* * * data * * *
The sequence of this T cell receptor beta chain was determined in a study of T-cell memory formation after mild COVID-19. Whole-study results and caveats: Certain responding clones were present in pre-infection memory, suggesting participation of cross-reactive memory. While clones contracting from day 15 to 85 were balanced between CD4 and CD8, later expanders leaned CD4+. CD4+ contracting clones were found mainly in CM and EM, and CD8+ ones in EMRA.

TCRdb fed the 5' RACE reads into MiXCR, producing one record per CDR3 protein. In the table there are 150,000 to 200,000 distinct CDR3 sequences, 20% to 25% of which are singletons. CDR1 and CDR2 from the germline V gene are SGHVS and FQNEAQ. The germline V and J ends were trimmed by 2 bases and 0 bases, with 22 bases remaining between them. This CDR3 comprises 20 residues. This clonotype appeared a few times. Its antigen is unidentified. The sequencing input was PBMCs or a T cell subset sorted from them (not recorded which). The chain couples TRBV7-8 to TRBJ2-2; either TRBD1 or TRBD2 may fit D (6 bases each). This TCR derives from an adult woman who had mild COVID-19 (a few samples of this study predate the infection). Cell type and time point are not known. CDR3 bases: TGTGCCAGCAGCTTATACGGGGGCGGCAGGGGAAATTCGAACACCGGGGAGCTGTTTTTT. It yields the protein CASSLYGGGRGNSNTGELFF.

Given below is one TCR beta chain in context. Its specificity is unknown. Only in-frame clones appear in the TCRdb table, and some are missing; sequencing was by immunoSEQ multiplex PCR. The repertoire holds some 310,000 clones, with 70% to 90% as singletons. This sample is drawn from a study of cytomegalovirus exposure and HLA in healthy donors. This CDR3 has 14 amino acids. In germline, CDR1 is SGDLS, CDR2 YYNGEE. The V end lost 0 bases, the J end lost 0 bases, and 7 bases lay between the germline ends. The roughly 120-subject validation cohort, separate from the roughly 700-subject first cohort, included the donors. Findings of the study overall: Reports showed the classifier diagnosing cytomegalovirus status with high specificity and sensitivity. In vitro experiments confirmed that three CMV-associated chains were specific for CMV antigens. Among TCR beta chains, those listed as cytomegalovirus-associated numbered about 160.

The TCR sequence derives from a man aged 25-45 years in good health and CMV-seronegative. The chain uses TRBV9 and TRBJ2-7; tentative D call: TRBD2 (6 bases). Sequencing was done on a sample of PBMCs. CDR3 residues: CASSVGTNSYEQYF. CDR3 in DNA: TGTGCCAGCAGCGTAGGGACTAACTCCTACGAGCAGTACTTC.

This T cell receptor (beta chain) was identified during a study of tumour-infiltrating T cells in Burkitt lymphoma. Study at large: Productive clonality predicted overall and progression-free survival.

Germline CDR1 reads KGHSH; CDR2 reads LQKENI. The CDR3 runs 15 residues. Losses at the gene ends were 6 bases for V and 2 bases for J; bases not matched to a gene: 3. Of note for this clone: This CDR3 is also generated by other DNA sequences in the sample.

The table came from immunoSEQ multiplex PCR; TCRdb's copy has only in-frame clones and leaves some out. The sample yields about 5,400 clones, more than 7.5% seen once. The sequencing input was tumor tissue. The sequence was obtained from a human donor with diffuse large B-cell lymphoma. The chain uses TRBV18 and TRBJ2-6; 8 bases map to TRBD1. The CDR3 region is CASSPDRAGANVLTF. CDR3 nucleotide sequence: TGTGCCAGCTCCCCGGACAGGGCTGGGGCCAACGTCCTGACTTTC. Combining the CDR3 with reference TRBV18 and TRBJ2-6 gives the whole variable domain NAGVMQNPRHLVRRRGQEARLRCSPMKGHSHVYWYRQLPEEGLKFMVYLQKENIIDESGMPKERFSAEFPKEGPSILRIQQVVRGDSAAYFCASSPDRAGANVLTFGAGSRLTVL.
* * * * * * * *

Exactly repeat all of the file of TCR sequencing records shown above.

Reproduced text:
The sequence of this T cell receptor beta chain was determined in a study of T-cell memory formation after mild COVID-19. Whole-study results and caveats: Certain responding clones were present in pre-infection memory, suggesting participation of cross-reactive memory. While clones contracting from day 15 to 85 were balanced between CD4 and CD8, later expanders leaned CD4+. CD4+ contracting clones were found mainly in CM and EM, and CD8+ ones in EMRA.

TCRdb fed the 5' RACE reads into MiXCR, producing one record per CDR3 protein. In the table there are 150,000 to 200,000 distinct CDR3 sequences, 20% to 25% of which are singletons. CDR1 and CDR2 from the germline V gene are SGHVS and FQNEAQ. The germline V and J ends were trimmed by 2 bases and 0 bases, with 22 bases remaining between them. This CDR3 comprises 20 residues. This clonotype appeared a few times. Its antigen is unidentified. The sequencing input was PBMCs or a T cell subset sorted from them (not recorded which). The chain couples TRBV7-8 to TRBJ2-2; either TRBD1 or TRBD2 may fit D (6 bases each). This TCR derives from an adult woman who had mild COVID-19 (a few samples of this study predate the infection). Cell type and time point are not known. CDR3 bases: TGTGCCAGCAGCTTATACGGGGGCGGCAGGGGAAATTCGAACACCGGGGAGCTGTTTTTT. It yields the protein CASSLYGGGRGNSNTGELFF.

Given below is one TCR beta chain in context. Its specificity is unknown. Only in-frame clones appear in the TCRdb table, and some are missing; sequencing was by immunoSEQ multiplex PCR. The repertoire holds some 310,000 clones, with 70% to 90% as singletons. This sample is drawn from a study of cytomegalovirus exposure and HLA in healthy donors. This CDR3 has 14 amino acids. In germline, CDR1 is SGDLS, CDR2 YYNGEE. The V end lost 0 bases, the J end lost 0 bases, and 7 bases lay between the germline ends. The roughly 120-subject validation cohort, separate from the roughly 700-subject first cohort, included the donors. Findings of the study overall: Reports showed the classifier diagnosing cytomegalovirus status with high specificity and sensitivity. In vitro experiments confirmed that three CMV-associated chains were specific for CMV antigens. Among TCR beta chains, those listed as cytomegalovirus-associated numbered about 160.

The TCR sequence derives from a man aged 25-45 years in good health and CMV-seronegative. The chain uses TRBV9 and TRBJ2-7; tentative D call: TRBD2 (6 bases). Sequencing was done on a sample of PBMCs. CDR3 residues: CASSVGTNSYEQYF. CDR3 in DNA: TGTGCCAGCAGCGTAGGGACTAACTCCTACGAGCAGTACTTC.

This T cell receptor (beta chain) was identified during a study of tumour-infiltrating T cells in Burkitt lymphoma. Study at large: Productive clonality predicted overall and progression-free survival.

Germline CDR1 reads KGHSH; CDR2 reads LQKENI. The CDR3 runs 15 residues. Losses at the gene ends were 6 bases for V and 2 bases for J; bases not matched to a gene: 3. Of note for this clone: This CDR3 is also generated by other DNA sequences in the sample.

The table came from immunoSEQ multiplex PCR; TCRdb's copy has only in-frame clones and leaves some out. The sample yields about 5,400 clones, more than 7.5% seen once. The sequencing input was tumor tissue. The sequence was obtained from a human donor with diffuse large B-cell lymphoma. The chain uses TRBV18 and TRBJ2-6; 8 bases map to TRBD1. The CDR3 region is CASSPDRAGANVLTF. CDR3 nucleotide sequence: TGTGCCAGCTCCCCGGACAGGGCTGGGGCCAACGTCCTGACTTTC. Combining the CDR3 with reference TRBV18 and TRBJ2-6 gives the whole variable domain NAGVMQNPRHLVRRRGQEARLRCSPMKGHSHVYWYRQLPEEGLKFMVYLQKENIIDESGMPKERFSAEFPKEGPSILRIQQVVRGDSAAYFCASSPDRAGANVLTFGAGSRLTVL.